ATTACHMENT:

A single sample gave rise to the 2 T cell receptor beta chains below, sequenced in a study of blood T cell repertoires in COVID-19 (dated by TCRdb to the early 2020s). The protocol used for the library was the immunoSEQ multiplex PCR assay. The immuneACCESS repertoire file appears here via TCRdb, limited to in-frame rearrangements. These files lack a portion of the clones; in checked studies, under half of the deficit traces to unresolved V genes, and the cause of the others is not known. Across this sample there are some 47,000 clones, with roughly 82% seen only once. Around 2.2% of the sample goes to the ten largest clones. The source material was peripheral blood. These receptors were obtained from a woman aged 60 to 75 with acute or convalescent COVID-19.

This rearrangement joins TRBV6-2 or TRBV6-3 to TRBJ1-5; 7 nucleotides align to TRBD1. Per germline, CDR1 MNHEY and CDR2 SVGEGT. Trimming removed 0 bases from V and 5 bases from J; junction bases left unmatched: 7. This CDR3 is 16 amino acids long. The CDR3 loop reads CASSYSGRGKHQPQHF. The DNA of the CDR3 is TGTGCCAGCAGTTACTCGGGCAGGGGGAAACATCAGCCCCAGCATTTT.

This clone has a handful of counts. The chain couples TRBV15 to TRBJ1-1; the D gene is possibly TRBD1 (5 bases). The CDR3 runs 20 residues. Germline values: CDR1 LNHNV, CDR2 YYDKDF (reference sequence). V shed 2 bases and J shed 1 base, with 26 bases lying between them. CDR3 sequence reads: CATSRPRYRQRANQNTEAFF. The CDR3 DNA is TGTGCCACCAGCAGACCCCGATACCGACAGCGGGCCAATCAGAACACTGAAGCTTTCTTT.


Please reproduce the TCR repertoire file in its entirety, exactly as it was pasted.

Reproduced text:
A single sample gave rise to the 2 T cell receptor beta chains below, sequenced in a study of blood T cell repertoires in COVID-19 (dated by TCRdb to the early 2020s). The protocol used for the library was the immunoSEQ multiplex PCR assay. The immuneACCESS repertoire file appears here via TCRdb, limited to in-frame rearrangements. These files lack a portion of the clones; in checked studies, under half of the deficit traces to unresolved V genes, and the cause of the others is not known. Across this sample there are some 47,000 clones, with roughly 82% seen only once. Around 2.2% of the sample goes to the ten largest clones. The source material was peripheral blood. These receptors were obtained from a woman aged 60 to 75 with acute or convalescent COVID-19.

This rearrangement joins TRBV6-2 or TRBV6-3 to TRBJ1-5; 7 nucleotides align to TRBD1. Per germline, CDR1 MNHEY and CDR2 SVGEGT. Trimming removed 0 bases from V and 5 bases from J; junction bases left unmatched: 7. This CDR3 is 16 amino acids long. The CDR3 loop reads CASSYSGRGKHQPQHF. The DNA of the CDR3 is TGTGCCAGCAGTTACTCGGGCAGGGGGAAACATCAGCCCCAGCATTTT.

This clone has a handful of counts. The chain couples TRBV15 to TRBJ1-1; the D gene is possibly TRBD1 (5 bases). The CDR3 runs 20 residues. Germline values: CDR1 LNHNV, CDR2 YYDKDF (reference sequence). V shed 2 bases and J shed 1 base, with 26 bases lying between them. CDR3 sequence reads: CATSRPRYRQRANQNTEAFF. The CDR3 DNA is TGTGCCACCAGCAGACCCCGATACCGACAGCGGGCCAATCAGAACACTGAAGCTTTCTTT.